CBIRC revised guidance on the "Capital Instrument Innovation" of commercial banks, with immediate effect. The revised guidance covers the basic principles for commercial banks to issue capital instruments, the criteria for determining qualified capital instruments, and the working mechanism for commercial banks to issue capital instruments. One of the revisions concerns further clarification regarding the sequence of loss absorption of various capital instruments. The amendments are in line with Basel III and the international practices.
The former China Banking Regulatory Commission (CBRC) issued, in 2012, the "Measures for the Capital Management of Commercial Banks (for Trial Implementation)" and the "Guiding Opinions on the Innovation of Capital Tools of Commercial Banks" (the former "Guiding Opinions" ) to issue capital for commercial banks in China. Since then, commercial banks have successively introduced new capital instruments such as secondary capital bonds, preferred stocks, and non-fixed-term capital bonds (that is, perpetual bonds). With the increasing variety of capital instruments, the identification criteria for qualified capital instruments specified in the original Guiding Opinions need to be adjusted and refined. Earlier this year, the Ministry of Finance issued supporting rules such as the “Provisions on Perpetual Debt-related Accounting Treatment,” which also laid an important policy foundation for this revision. CBIRC has revised this guidance in response to these changes and also published the questions and answers (Q&A) to help understand the revisions.
The amendments to the guidance are to:
- Adjust capital instruments trigger event name to more accurately reflect the meaning of the triggering event
- Adjust the other tier 1 capital trigger conditions and set a different trigger events to other tier 1 capital in accordance with the accounting classification
- Specify the order of loss absorption of capital instruments (All capital instruments of the same level should absorb losses at the same time and capital instruments of different levels should absorb losses in sequence.)
- Specify that write-downs should be permanent write-downs
- Clarify the relevant requirements for the issuance of capital instruments by commercial banks, including attracting diversified market participants to participate in investment through market-based pricing and ensuring the orderly connection of issuance and redemption of capital instruments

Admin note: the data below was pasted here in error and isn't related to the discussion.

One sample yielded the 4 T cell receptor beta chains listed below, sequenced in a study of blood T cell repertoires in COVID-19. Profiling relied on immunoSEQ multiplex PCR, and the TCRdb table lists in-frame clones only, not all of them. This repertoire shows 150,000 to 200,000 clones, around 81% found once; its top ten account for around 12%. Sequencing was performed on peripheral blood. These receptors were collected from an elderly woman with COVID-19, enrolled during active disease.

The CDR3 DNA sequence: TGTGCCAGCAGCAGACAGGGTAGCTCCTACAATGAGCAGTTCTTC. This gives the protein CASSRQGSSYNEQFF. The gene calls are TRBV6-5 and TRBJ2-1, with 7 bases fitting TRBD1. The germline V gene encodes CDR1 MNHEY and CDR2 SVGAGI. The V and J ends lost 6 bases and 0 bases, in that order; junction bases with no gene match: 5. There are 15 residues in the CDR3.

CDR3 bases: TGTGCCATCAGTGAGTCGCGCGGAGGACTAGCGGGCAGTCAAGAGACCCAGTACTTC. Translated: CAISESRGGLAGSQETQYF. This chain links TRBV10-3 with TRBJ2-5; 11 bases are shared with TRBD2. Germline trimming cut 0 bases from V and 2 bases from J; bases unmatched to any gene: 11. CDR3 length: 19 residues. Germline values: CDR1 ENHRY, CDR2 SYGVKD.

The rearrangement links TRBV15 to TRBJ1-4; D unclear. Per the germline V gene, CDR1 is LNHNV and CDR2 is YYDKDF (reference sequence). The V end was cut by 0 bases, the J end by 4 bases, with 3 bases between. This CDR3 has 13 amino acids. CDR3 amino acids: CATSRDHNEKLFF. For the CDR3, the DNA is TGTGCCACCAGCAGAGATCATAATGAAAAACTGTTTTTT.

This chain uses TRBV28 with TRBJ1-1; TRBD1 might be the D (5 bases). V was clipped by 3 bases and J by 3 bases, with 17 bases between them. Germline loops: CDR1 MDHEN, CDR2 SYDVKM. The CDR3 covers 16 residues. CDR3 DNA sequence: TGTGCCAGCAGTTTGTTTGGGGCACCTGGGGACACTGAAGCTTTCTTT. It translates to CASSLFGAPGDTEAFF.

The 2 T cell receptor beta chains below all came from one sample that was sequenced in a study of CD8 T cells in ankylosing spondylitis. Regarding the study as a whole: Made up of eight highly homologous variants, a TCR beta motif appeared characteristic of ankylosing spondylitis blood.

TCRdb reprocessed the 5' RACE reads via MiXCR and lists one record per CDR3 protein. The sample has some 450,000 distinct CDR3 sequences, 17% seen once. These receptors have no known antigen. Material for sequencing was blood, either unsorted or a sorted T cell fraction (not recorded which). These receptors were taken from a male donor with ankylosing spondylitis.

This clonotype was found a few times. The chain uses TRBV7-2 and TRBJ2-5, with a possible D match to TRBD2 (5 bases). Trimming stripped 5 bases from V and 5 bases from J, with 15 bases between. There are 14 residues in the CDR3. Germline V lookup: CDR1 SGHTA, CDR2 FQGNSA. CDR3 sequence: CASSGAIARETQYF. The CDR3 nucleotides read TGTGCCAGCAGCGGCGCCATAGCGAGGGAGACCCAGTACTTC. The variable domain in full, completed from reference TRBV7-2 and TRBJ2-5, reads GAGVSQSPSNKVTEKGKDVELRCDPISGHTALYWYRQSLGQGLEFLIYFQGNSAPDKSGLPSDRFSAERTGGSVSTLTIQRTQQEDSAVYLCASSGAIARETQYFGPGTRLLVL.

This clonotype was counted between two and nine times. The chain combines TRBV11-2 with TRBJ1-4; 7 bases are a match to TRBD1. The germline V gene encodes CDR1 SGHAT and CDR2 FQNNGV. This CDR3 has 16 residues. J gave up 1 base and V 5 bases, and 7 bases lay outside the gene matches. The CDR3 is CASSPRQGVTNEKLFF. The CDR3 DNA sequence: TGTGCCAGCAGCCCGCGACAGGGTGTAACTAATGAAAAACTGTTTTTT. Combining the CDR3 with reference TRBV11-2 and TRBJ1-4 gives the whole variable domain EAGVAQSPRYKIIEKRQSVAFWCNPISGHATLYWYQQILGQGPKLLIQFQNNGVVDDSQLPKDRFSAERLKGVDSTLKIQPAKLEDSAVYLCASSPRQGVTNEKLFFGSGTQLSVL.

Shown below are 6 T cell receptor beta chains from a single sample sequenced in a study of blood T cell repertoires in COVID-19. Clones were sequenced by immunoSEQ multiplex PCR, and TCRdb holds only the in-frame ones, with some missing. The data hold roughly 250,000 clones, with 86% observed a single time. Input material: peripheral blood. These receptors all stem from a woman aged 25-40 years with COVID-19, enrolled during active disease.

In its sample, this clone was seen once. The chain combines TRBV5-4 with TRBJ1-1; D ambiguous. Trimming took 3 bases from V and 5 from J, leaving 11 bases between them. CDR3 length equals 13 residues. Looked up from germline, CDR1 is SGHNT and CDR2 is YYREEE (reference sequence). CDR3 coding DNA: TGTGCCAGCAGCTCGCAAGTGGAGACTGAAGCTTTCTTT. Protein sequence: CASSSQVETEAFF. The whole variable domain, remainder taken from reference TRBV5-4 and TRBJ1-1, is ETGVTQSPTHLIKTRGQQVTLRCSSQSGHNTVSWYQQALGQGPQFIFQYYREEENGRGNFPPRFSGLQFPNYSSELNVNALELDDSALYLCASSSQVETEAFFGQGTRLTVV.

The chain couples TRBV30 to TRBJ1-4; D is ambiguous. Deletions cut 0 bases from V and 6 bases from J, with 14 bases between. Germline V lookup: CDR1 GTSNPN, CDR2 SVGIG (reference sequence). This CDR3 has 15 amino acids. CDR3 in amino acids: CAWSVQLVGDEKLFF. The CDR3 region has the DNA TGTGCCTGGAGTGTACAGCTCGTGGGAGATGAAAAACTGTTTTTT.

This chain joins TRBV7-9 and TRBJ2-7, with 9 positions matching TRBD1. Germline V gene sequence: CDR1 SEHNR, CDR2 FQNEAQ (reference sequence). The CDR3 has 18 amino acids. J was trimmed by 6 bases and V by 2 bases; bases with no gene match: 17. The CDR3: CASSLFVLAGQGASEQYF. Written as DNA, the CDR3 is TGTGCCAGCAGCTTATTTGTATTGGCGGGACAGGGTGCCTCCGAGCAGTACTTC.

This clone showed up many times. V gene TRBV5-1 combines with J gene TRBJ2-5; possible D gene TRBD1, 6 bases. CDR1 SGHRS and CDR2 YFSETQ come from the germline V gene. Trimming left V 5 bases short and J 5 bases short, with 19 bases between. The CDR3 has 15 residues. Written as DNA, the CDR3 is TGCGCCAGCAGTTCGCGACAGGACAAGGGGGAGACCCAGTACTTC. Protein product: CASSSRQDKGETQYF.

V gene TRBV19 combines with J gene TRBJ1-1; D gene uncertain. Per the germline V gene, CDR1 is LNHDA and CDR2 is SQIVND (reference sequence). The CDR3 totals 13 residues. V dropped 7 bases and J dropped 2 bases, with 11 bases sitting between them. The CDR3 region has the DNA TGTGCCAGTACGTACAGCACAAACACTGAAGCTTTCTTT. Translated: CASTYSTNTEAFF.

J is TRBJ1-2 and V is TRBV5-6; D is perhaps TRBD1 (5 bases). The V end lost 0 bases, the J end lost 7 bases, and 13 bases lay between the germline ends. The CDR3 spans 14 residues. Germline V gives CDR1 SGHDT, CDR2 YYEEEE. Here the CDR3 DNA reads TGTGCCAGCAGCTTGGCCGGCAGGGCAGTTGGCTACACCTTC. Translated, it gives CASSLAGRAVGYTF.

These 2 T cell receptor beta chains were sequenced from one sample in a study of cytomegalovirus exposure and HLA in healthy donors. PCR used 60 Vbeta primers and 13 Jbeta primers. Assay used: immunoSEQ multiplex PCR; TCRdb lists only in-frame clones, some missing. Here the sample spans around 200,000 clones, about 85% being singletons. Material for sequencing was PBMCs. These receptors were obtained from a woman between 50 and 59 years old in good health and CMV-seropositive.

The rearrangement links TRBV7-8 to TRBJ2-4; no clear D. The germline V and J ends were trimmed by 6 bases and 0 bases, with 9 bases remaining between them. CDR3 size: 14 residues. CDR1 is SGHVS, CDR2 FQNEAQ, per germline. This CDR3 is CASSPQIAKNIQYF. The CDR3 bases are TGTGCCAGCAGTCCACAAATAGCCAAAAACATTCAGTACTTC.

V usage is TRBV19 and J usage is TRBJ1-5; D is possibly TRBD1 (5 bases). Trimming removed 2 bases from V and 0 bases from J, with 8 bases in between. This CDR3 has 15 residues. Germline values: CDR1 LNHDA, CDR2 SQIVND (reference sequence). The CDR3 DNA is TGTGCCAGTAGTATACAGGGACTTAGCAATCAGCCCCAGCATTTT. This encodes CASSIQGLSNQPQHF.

Keywords: Asia Pacific, China, Banking, Regulatory Capital, Tier 1 Capital, Loss Absorbing Capacity, Basel III, CBIRC
Previous ArticleSRB Launches Q&A Process for Resolution Reporting
The UK authorities have published consultations with respect to the Basel requirements for banks. The Prudential Regulation Authority (PRA) published the consultation paper CP16/22 on rules for the implementation of Basel 3.1 standards.
The three European Supervisory Authorities (ESAs) issued a letter to inform about delay in the Sustainable Finance Disclosure Regulation (SFDR) mandate, along with a Call for Evidence on greenwashing practices.
The Financial Stability Board (FSB) and the Network for Greening the Financial System (NGFS) published a joint report that outlines the initial findings from climate scenario analyses undertaken by financial authorities to assess climate-related financial risks.
The Financial Stability Board (FSB) published a letter intended for the G20 leaders, highlighting the work that it will undertake under the Indian G20 Presidency in 2023 to strengthen resilience of the financial system.
The International Sustainability Standards Board (ISSB) of the IFRS Foundations made several announcements at COP27 and with respect to its work on the sustainability standards.
The International Organization for Securities Commissions (IOSCO), at COP27, outlined the regulatory priorities for sustainability disclosures, mitigation of greenwashing, and promotion of integrity in carbon markets.
The European Banking Authority (EBA) issued a statement in the context of COP27, clarified the operationalization of intermediate EU parent undertakings (IPUs) of third-country groups
The European Union has finalized and published, in the Official Journal of the European Union, a set of 13 Delegated and Implementing Regulations applicable to the European crowdfunding service providers.
The Office of the Superintendent of Financial Institutions (OSFI) published an annual report on its activities, a report on forward-looking work.
The Australian Prudential Regulation Authority (APRA) finalized amendments to the capital framework, announced a review of the prudential framework for groups.